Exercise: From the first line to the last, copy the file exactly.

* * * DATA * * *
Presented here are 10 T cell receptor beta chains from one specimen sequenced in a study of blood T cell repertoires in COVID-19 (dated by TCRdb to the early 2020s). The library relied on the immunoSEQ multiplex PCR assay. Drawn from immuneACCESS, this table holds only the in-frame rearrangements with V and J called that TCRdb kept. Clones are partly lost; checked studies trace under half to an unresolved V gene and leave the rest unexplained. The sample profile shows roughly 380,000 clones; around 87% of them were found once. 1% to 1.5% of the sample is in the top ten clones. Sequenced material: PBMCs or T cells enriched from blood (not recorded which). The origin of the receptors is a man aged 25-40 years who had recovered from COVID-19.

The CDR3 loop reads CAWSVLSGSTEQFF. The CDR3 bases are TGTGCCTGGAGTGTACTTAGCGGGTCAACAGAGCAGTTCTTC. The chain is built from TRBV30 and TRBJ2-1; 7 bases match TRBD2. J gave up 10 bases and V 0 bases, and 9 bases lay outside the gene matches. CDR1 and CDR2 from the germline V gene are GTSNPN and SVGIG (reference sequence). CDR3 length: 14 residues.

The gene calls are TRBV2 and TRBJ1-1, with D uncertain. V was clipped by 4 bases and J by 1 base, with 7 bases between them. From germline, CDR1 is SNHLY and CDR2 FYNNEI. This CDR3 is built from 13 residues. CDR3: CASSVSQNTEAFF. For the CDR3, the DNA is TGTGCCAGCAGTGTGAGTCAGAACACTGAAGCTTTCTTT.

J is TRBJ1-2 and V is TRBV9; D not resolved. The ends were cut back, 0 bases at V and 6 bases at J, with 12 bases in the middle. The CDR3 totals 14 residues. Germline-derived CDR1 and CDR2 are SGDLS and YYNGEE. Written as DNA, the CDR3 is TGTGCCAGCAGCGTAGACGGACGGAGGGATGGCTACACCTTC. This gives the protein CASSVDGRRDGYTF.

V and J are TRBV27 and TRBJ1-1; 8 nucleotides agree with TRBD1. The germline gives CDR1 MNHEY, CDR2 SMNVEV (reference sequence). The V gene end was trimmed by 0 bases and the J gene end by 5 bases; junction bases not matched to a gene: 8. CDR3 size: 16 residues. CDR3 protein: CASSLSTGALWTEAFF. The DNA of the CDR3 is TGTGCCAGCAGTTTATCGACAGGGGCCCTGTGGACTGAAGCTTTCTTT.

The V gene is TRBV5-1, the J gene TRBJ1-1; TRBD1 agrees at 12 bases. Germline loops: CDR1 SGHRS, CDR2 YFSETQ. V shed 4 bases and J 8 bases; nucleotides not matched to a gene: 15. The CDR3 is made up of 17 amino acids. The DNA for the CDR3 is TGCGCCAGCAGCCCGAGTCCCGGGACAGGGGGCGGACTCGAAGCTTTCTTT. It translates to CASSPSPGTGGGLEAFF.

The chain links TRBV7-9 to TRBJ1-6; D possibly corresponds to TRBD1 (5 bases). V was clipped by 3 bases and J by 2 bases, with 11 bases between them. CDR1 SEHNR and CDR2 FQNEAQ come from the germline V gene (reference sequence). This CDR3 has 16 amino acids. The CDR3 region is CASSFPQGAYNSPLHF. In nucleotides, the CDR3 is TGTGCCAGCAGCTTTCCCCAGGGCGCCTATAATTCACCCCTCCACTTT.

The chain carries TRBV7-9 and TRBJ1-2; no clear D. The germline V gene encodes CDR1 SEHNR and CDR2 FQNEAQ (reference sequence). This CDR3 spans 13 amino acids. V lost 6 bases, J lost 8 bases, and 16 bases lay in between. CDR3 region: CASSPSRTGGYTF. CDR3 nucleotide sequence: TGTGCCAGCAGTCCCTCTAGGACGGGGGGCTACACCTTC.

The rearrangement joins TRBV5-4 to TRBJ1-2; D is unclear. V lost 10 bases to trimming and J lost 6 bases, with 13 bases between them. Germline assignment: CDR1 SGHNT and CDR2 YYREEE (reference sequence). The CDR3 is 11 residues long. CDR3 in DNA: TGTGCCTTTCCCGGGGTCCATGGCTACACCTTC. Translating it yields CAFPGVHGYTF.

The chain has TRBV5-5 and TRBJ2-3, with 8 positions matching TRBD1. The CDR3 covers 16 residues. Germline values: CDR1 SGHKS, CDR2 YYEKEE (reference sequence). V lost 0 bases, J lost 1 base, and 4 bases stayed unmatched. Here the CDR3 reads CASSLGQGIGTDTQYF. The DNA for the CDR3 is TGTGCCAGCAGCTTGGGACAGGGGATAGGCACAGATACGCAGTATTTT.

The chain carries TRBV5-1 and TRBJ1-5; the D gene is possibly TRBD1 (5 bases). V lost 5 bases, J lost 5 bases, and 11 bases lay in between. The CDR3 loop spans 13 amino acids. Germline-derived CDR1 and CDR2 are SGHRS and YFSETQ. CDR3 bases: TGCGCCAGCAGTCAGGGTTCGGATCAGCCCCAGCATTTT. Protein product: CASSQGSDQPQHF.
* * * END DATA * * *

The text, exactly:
Presented here are 10 T cell receptor beta chains from one specimen sequenced in a study of blood T cell repertoires in COVID-19 (dated by TCRdb to the early 2020s). The library relied on the immunoSEQ multiplex PCR assay. Drawn from immuneACCESS, this table holds only the in-frame rearrangements with V and J called that TCRdb kept. Clones are partly lost; checked studies trace under half to an unresolved V gene and leave the rest unexplained. The sample profile shows roughly 380,000 clones; around 87% of them were found once. 1% to 1.5% of the sample is in the top ten clones. Sequenced material: PBMCs or T cells enriched from blood (not recorded which). The origin of the receptors is a man aged 25-40 years who had recovered from COVID-19.

The CDR3 loop reads CAWSVLSGSTEQFF. The CDR3 bases are TGTGCCTGGAGTGTACTTAGCGGGTCAACAGAGCAGTTCTTC. The chain is built from TRBV30 and TRBJ2-1; 7 bases match TRBD2. J gave up 10 bases and V 0 bases, and 9 bases lay outside the gene matches. CDR1 and CDR2 from the germline V gene are GTSNPN and SVGIG (reference sequence). CDR3 length: 14 residues.

The gene calls are TRBV2 and TRBJ1-1, with D uncertain. V was clipped by 4 bases and J by 1 base, with 7 bases between them. From germline, CDR1 is SNHLY and CDR2 FYNNEI. This CDR3 is built from 13 residues. CDR3: CASSVSQNTEAFF. For the CDR3, the DNA is TGTGCCAGCAGTGTGAGTCAGAACACTGAAGCTTTCTTT.

J is TRBJ1-2 and V is TRBV9; D not resolved. The ends were cut back, 0 bases at V and 6 bases at J, with 12 bases in the middle. The CDR3 totals 14 residues. Germline-derived CDR1 and CDR2 are SGDLS and YYNGEE. Written as DNA, the CDR3 is TGTGCCAGCAGCGTAGACGGACGGAGGGATGGCTACACCTTC. This gives the protein CASSVDGRRDGYTF.

V and J are TRBV27 and TRBJ1-1; 8 nucleotides agree with TRBD1. The germline gives CDR1 MNHEY, CDR2 SMNVEV (reference sequence). The V gene end was trimmed by 0 bases and the J gene end by 5 bases; junction bases not matched to a gene: 8. CDR3 size: 16 residues. CDR3 protein: CASSLSTGALWTEAFF. The DNA of the CDR3 is TGTGCCAGCAGTTTATCGACAGGGGCCCTGTGGACTGAAGCTTTCTTT.

The V gene is TRBV5-1, the J gene TRBJ1-1; TRBD1 agrees at 12 bases. Germline loops: CDR1 SGHRS, CDR2 YFSETQ. V shed 4 bases and J 8 bases; nucleotides not matched to a gene: 15. The CDR3 is made up of 17 amino acids. The DNA for the CDR3 is TGCGCCAGCAGCCCGAGTCCCGGGACAGGGGGCGGACTCGAAGCTTTCTTT. It translates to CASSPSPGTGGGLEAFF.

The chain links TRBV7-9 to TRBJ1-6; D possibly corresponds to TRBD1 (5 bases). V was clipped by 3 bases and J by 2 bases, with 11 bases between them. CDR1 SEHNR and CDR2 FQNEAQ come from the germline V gene (reference sequence). This CDR3 has 16 amino acids. The CDR3 region is CASSFPQGAYNSPLHF. In nucleotides, the CDR3 is TGTGCCAGCAGCTTTCCCCAGGGCGCCTATAATTCACCCCTCCACTTT.

The chain carries TRBV7-9 and TRBJ1-2; no clear D. The germline V gene encodes CDR1 SEHNR and CDR2 FQNEAQ (reference sequence). This CDR3 spans 13 amino acids. V lost 6 bases, J lost 8 bases, and 16 bases lay in between. CDR3 region: CASSPSRTGGYTF. CDR3 nucleotide sequence: TGTGCCAGCAGTCCCTCTAGGACGGGGGGCTACACCTTC.

The rearrangement joins TRBV5-4 to TRBJ1-2; D is unclear. V lost 10 bases to trimming and J lost 6 bases, with 13 bases between them. Germline assignment: CDR1 SGHNT and CDR2 YYREEE (reference sequence). The CDR3 is 11 residues long. CDR3 in DNA: TGTGCCTTTCCCGGGGTCCATGGCTACACCTTC. Translating it yields CAFPGVHGYTF.

The chain has TRBV5-5 and TRBJ2-3, with 8 positions matching TRBD1. The CDR3 covers 16 residues. Germline values: CDR1 SGHKS, CDR2 YYEKEE (reference sequence). V lost 0 bases, J lost 1 base, and 4 bases stayed unmatched. Here the CDR3 reads CASSLGQGIGTDTQYF. The DNA for the CDR3 is TGTGCCAGCAGCTTGGGACAGGGGATAGGCACAGATACGCAGTATTTT.

The chain carries TRBV5-1 and TRBJ1-5; the D gene is possibly TRBD1 (5 bases). V lost 5 bases, J lost 5 bases, and 11 bases lay in between. The CDR3 loop spans 13 amino acids. Germline-derived CDR1 and CDR2 are SGHRS and YFSETQ. CDR3 bases: TGCGCCAGCAGTCAGGGTTCGGATCAGCCCCAGCATTTT. Protein product: CASSQGSDQPQHF.